equation image


Figure 1.

Diagram showing spatial increments for surface and subsurface flow calculations.

Figure 2.

Diagram showing separate unsaturated flow compartments for calculating infiltration and internal drainage.

[24] image is the volume of infiltrated water per unit area of the unsaturated flow column during the time period Δtw.

2.3. Coupled Streamflow Routing and Seepage Loss

[25] Equation (11) is coupled to equation (2) by relating the cumulative infiltration, I, to the seepage term, q, from equation (2):

equation image

where qc is the seepage loss for a single inundated unsaturated flow column. The total seepage loss, q, for a stream section is equal to the sum of the individual seepage losses, qc, for all inundated unsaturated flow columns.

2.4. Channel Drying During Streamflow Cessation

[26] After cession of streamflow, water drains from the streambed by a process often referred to as internal drainage. Internal drainage determines the sorptivity during reinitiation of flow (equation 8). Internal drainage was simulated using a simplified approximation of the process that assumes similarity of the infiltration front (i.e., the infiltration front remains nearly rectangular). Similarity is expressed by the solution of the absorption equation [Smith et al., 1993]. However, greater than a few meters below the streambed surface, gravity results in internal drainage that does not produce similarity in shape of the water content profile. Because the model is used to represent the shallow streambed sediment only, absorption is dominant in the model domain where streambed redistribution is calculated.

[27] The model used to simulate internal drainage is based upon mass conservation. It assumes a nearly rectangular infiltration front that decays over the profile equally as a function of time following the cessation of flow. This approach has been used by several researchers in the past. Gardner et al. [1970], Dagan and Bresler [1983], Milly [1986], and Smith et al. [1993] provide a more complete description of the approach. Smith et al. [1993] compared the simplified redistribution model to results from a numerical solution of Richards' equation and found the results to be within 10% for a variety of cumulative infiltration values and soil types; however, this error increases with the number of redistribution cycles.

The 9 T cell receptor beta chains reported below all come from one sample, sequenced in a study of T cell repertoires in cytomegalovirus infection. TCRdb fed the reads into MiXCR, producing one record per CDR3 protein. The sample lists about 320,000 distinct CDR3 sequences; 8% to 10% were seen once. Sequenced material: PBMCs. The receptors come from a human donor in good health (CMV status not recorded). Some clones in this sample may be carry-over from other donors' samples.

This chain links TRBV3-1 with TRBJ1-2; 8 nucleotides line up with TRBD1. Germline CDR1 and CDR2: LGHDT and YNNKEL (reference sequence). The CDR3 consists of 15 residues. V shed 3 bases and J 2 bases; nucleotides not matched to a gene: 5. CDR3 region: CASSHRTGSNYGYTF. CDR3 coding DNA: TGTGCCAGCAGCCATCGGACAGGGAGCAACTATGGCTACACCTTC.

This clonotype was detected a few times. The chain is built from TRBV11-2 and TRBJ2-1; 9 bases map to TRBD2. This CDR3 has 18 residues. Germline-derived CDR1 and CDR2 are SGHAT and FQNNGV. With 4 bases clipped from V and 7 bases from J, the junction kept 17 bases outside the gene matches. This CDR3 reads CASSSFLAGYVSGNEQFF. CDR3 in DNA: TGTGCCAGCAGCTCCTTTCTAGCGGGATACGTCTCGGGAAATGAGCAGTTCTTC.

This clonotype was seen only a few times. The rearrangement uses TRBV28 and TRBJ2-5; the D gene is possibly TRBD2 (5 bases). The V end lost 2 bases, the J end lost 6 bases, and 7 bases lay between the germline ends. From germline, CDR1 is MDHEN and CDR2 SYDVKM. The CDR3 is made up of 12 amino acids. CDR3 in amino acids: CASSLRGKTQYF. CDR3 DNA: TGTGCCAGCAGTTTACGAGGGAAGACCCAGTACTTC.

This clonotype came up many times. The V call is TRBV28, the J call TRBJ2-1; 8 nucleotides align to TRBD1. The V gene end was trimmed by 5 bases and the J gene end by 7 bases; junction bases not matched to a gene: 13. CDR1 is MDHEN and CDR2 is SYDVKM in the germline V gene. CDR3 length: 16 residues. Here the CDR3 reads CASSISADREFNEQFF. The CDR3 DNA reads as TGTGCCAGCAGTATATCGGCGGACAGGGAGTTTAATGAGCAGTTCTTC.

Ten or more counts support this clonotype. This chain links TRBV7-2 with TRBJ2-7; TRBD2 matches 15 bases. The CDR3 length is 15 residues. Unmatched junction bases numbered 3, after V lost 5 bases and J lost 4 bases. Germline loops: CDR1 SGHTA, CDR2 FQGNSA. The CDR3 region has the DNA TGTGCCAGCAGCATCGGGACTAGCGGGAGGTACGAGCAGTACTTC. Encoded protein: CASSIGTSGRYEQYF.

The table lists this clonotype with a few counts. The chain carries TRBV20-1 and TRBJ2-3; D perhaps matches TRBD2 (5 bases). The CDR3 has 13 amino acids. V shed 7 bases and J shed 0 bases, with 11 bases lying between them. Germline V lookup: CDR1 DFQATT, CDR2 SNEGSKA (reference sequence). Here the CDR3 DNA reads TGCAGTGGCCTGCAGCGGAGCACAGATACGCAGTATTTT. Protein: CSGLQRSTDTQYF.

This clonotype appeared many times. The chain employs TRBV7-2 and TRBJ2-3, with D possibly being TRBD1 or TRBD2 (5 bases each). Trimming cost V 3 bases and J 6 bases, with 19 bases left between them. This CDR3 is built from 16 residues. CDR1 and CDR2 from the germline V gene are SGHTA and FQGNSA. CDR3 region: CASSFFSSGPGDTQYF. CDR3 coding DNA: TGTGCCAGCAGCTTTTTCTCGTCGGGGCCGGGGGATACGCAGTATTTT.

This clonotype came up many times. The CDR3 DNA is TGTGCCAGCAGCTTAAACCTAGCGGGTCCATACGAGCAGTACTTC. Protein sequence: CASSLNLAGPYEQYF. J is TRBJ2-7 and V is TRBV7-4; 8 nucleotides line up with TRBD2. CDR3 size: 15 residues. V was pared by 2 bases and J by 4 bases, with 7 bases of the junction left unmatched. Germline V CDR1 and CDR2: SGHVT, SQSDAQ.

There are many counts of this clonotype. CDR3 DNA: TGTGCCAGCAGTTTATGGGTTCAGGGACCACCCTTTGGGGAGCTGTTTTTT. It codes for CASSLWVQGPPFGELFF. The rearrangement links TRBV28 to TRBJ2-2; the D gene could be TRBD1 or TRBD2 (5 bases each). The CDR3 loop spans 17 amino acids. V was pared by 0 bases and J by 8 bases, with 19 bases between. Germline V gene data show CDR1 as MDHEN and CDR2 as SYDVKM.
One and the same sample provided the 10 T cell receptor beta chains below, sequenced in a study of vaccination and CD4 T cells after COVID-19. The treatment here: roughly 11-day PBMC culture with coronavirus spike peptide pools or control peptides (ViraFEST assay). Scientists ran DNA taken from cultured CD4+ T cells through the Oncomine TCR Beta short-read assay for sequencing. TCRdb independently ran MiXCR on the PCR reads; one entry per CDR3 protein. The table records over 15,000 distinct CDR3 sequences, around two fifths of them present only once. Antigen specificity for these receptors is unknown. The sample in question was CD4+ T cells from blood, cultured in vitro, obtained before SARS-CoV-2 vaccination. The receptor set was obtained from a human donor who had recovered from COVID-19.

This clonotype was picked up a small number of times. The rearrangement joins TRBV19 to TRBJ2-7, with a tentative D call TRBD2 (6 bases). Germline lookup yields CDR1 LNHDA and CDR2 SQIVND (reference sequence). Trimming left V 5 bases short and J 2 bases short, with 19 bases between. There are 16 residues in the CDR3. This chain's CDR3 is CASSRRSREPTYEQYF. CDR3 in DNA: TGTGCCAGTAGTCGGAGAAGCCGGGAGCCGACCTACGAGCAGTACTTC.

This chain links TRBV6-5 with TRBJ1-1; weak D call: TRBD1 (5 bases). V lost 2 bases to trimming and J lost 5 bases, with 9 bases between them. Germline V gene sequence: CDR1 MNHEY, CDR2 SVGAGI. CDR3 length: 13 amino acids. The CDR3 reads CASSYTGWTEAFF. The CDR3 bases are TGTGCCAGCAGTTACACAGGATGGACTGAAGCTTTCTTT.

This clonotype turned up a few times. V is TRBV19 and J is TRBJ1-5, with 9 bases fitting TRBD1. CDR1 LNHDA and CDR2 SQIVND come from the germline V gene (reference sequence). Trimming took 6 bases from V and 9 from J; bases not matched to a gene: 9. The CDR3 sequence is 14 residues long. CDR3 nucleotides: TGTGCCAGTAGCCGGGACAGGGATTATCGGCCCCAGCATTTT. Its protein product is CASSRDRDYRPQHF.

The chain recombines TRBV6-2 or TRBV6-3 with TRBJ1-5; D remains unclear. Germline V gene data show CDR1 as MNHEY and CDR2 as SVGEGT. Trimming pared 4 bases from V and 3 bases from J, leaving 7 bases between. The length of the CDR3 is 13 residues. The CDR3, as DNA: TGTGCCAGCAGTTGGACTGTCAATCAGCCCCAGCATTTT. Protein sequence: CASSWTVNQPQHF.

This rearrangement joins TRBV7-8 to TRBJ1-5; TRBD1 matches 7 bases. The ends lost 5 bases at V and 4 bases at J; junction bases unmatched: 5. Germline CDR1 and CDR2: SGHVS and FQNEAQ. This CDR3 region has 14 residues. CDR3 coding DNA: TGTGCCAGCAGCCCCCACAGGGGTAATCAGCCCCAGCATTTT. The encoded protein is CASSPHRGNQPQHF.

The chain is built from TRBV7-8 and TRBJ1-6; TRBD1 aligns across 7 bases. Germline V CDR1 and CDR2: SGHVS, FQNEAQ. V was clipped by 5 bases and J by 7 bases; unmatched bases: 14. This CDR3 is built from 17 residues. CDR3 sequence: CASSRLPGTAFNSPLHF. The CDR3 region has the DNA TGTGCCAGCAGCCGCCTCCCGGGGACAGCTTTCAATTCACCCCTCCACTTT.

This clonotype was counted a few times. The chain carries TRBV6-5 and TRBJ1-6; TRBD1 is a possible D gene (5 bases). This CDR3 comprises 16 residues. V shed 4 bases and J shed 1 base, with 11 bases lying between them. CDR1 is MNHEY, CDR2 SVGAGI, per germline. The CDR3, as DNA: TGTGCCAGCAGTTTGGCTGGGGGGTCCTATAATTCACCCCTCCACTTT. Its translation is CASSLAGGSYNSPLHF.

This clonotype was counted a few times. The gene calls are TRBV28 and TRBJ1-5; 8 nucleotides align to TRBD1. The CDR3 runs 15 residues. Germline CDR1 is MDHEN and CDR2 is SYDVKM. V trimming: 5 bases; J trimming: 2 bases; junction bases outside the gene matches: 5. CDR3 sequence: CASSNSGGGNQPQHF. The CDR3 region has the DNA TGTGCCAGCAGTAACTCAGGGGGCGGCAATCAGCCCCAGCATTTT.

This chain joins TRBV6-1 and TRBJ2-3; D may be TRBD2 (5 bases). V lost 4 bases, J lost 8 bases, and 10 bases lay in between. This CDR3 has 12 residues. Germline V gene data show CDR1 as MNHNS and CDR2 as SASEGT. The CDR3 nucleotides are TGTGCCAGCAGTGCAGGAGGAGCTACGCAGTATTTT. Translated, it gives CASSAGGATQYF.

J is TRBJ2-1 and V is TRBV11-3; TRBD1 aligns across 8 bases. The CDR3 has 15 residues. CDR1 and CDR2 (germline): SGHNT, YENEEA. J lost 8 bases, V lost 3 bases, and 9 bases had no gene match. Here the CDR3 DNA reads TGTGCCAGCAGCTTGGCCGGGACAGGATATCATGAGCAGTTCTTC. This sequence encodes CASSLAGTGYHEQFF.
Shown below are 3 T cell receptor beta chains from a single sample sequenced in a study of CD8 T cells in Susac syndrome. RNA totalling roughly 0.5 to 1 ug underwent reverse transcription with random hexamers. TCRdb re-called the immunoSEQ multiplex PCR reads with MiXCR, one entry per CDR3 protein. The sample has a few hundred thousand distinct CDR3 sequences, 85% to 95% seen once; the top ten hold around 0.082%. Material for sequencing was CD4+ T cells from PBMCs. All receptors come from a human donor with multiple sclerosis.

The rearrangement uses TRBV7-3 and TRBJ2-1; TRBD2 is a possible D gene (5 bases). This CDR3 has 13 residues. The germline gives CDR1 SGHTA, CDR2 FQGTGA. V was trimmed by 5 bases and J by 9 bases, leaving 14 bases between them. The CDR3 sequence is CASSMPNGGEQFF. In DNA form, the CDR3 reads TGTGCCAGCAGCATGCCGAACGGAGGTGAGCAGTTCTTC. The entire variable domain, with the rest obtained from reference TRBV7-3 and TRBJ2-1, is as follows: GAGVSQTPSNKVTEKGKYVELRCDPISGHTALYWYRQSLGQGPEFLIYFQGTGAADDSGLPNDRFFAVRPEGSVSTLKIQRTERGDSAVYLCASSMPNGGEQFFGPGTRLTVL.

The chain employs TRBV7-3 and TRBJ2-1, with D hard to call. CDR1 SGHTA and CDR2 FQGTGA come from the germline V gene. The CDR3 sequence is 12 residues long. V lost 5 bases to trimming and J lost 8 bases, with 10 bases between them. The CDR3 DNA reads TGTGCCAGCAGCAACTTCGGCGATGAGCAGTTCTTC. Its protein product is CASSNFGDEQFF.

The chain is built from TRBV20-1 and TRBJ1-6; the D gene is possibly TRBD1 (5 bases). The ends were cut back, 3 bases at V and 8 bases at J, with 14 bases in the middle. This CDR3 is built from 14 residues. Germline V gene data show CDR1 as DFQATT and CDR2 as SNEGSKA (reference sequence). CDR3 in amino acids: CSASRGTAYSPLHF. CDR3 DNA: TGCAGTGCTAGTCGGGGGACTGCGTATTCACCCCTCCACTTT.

[28] During a streamflow hiatus following a period of flow, the sediment water content in the streambed decays according to the following equation [Smith et al., 1993]:

equation image



is the streambed water content during the streamflow hiatus,


is the time since the previous flow event ceased (T),


is the initial water content prior to the streamflow event,


is the unsaturated hydraulic conductivity for water content θi (L/T),


is the unsaturated hydraulic conductivity for water content θ0 (L/T),


is the cumulative infiltrated water during the hiatus, (L),


is a scaling constant to account for deviations in the shape of the infiltration front—a value of 1 represents a rectangular front; a value of 0.9 is typical and was used in this study,


is the fraction of the infiltration front depth that is elongating, (2 was used in this study to represent half of the front elongating), and

Gi, θ0)

is the capillary drive at the front of the infiltration front, and is calculated directly from sorptivity (L).

Equation (13) was solved using an adaptive time step size Runge-Kutta-Fehlberg method [Patel, 1994].

[29] Seepage loss in the stream section is calculated for separate compartments in the direction perpendicular to the channel to consider variable hydraulic properties and sediment saturations in the thalweg, stream banks, and floodplain (Figure 2). The benefit of dividing the channel into separate columns is that during continuous low-flow conditions seepage losses can occur because of gravity potential gradients, and if flooding occurs, capillary pressure gradients in the stream bank and floodplain can be considered. Internal drainage also can occur within the riverbank while infiltration occurs beneath the thalweg (Figure 2).

[30] The modeling procedure for estimating seepage losses and streambed hydraulic conductivity consists of assigning reasonable estimates or measured values for all model parameters, and then adjusting Ks until the simulated SFV matches the measured values for a particular reach of the stream (a stream reach can include multiple stream sections). The process is then repeated for each downstream reach. The equations presented herein were added to the Streamflow Routing (SFR2) package [Niswonger and Prudic, 2005] of MODFLOW-2005 [Harbaugh, 2005] as an additional option for simulating routing down channels and infiltration through initially dry channels. The program can be attained through the U.S. Geological Survey's public Web page

3. Sensitivity Analysis

[31] Because the model requires input of several parameters, a sensitivity analysis was done to determine the relative sensitivity of parameters. Sensitivities were estimated as the change in an objective function resulting from a 5% perturbation in each of the input parameter values. The objective function was calculated as

equation image



is the objective function value (L/T);


is the weight applied to the difference between the measured and simulated velocity at location k;


is the measured SFV at location k (L/T);


is the simulated SFV at location k (L/T); and


is the total number of measured (and simulated) streamflow front velocities.